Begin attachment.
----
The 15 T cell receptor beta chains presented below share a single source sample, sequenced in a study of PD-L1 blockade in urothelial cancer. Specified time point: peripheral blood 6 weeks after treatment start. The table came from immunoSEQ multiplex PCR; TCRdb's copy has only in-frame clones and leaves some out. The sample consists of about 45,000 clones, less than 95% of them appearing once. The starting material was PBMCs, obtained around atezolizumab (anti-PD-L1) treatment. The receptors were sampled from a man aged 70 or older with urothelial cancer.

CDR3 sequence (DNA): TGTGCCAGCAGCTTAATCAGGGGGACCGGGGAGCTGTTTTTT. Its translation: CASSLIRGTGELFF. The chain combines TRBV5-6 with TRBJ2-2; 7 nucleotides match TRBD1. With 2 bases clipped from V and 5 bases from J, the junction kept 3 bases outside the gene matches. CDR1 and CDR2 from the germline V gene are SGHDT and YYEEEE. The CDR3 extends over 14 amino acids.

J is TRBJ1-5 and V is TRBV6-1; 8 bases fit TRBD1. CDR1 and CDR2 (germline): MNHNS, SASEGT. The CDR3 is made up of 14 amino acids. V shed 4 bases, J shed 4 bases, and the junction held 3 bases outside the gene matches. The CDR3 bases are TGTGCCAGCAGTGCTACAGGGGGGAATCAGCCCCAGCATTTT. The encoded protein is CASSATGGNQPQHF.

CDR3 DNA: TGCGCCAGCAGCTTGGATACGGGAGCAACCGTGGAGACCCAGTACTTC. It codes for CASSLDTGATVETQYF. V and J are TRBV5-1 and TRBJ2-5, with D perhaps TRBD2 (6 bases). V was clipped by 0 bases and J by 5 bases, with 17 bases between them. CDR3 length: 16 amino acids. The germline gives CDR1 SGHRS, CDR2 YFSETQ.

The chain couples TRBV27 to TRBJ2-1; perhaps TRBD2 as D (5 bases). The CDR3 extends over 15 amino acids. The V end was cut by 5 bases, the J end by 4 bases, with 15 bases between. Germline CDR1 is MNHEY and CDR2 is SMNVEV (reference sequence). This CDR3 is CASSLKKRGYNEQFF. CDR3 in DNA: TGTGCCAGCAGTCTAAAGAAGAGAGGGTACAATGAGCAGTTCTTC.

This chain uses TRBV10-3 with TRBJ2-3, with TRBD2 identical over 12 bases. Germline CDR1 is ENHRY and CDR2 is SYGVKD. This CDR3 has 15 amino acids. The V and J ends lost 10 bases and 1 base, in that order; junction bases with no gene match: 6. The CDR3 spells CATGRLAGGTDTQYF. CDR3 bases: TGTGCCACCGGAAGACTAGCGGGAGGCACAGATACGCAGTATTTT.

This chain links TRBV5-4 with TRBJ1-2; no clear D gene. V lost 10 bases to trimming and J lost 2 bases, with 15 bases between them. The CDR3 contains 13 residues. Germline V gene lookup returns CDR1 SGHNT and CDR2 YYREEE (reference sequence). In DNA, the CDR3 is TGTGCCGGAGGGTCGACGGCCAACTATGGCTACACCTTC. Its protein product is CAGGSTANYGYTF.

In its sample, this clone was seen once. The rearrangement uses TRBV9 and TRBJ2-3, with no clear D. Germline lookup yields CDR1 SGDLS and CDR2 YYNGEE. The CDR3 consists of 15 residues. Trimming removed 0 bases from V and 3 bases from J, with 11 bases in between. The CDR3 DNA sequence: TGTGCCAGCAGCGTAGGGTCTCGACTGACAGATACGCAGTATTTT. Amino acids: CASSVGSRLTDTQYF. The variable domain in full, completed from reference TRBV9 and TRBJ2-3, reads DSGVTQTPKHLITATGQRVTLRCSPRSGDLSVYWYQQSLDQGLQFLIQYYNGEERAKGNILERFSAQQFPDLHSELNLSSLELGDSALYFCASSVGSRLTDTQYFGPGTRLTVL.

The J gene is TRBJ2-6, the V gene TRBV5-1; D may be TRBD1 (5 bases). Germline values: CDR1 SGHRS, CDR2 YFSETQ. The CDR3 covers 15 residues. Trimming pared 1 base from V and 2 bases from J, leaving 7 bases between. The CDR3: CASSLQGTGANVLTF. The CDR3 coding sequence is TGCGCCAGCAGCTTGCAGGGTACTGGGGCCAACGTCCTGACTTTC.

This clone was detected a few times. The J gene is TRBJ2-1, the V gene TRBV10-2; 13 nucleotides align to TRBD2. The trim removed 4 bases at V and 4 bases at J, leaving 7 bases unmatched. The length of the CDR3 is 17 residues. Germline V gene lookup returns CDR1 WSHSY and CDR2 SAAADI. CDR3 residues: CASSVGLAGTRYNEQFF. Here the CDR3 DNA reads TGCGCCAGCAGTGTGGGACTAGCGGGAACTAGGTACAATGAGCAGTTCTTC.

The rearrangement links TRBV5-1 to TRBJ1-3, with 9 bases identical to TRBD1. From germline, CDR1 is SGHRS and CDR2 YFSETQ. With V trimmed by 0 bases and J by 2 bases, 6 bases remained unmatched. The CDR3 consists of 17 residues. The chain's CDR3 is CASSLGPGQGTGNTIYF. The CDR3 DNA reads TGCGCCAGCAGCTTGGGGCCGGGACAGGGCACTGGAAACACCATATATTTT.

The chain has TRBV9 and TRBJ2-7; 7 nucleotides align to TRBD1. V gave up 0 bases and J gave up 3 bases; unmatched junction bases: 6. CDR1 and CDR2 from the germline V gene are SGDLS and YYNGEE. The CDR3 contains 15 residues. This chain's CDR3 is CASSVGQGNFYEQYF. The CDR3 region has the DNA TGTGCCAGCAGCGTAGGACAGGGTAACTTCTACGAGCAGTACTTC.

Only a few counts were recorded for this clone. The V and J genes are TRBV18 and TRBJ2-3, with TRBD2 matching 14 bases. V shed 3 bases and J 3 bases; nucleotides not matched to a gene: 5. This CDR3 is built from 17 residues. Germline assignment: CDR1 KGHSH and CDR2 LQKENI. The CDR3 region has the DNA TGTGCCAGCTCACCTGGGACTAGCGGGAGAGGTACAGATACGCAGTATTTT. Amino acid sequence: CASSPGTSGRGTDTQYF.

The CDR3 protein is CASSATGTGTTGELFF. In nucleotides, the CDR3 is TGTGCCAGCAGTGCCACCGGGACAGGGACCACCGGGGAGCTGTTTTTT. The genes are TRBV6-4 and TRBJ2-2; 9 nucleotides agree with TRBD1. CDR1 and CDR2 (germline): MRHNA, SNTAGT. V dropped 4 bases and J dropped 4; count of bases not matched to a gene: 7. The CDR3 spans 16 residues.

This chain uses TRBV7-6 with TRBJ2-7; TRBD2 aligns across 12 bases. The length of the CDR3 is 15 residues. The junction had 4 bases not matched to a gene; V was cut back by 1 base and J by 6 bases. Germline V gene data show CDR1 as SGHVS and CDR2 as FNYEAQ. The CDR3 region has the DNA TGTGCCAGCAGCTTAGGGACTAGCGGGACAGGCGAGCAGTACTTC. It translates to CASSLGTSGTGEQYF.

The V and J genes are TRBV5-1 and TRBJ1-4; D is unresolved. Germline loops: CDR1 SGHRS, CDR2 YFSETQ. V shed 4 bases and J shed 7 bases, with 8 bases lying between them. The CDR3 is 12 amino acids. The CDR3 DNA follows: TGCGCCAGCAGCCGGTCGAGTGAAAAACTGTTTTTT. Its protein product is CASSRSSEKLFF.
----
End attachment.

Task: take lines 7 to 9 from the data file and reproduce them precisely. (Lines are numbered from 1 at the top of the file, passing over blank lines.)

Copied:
This chain links TRBV5-4 with TRBJ1-2; no clear D gene. V lost 10 bases to trimming and J lost 2 bases, with 15 bases between them. The CDR3 contains 13 residues. Germline V gene lookup returns CDR1 SGHNT and CDR2 YYREEE (reference sequence). In DNA, the CDR3 is TGTGCCGGAGGGTCGACGGCCAACTATGGCTACACCTTC. Its protein product is CAGGSTANYGYTF.

In its sample, this clone was seen once. The rearrangement uses TRBV9 and TRBJ2-3, with no clear D. Germline lookup yields CDR1 SGDLS and CDR2 YYNGEE. The CDR3 consists of 15 residues. Trimming removed 0 bases from V and 3 bases from J, with 11 bases in between. The CDR3 DNA sequence: TGTGCCAGCAGCGTAGGGTCTCGACTGACAGATACGCAGTATTTT. Amino acids: CASSVGSRLTDTQYF. The variable domain in full, completed from reference TRBV9 and TRBJ2-3, reads DSGVTQTPKHLITATGQRVTLRCSPRSGDLSVYWYQQSLDQGLQFLIQYYNGEERAKGNILERFSAQQFPDLHSELNLSSLELGDSALYFCASSVGSRLTDTQYFGPGTRLTVL.

The J gene is TRBJ2-6, the V gene TRBV5-1; D may be TRBD1 (5 bases). Germline values: CDR1 SGHRS, CDR2 YFSETQ. The CDR3 covers 15 residues. Trimming pared 1 base from V and 2 bases from J, leaving 7 bases between. The CDR3: CASSLQGTGANVLTF. The CDR3 coding sequence is TGCGCCAGCAGCTTGCAGGGTACTGGGGCCAACGTCCTGACTTTC.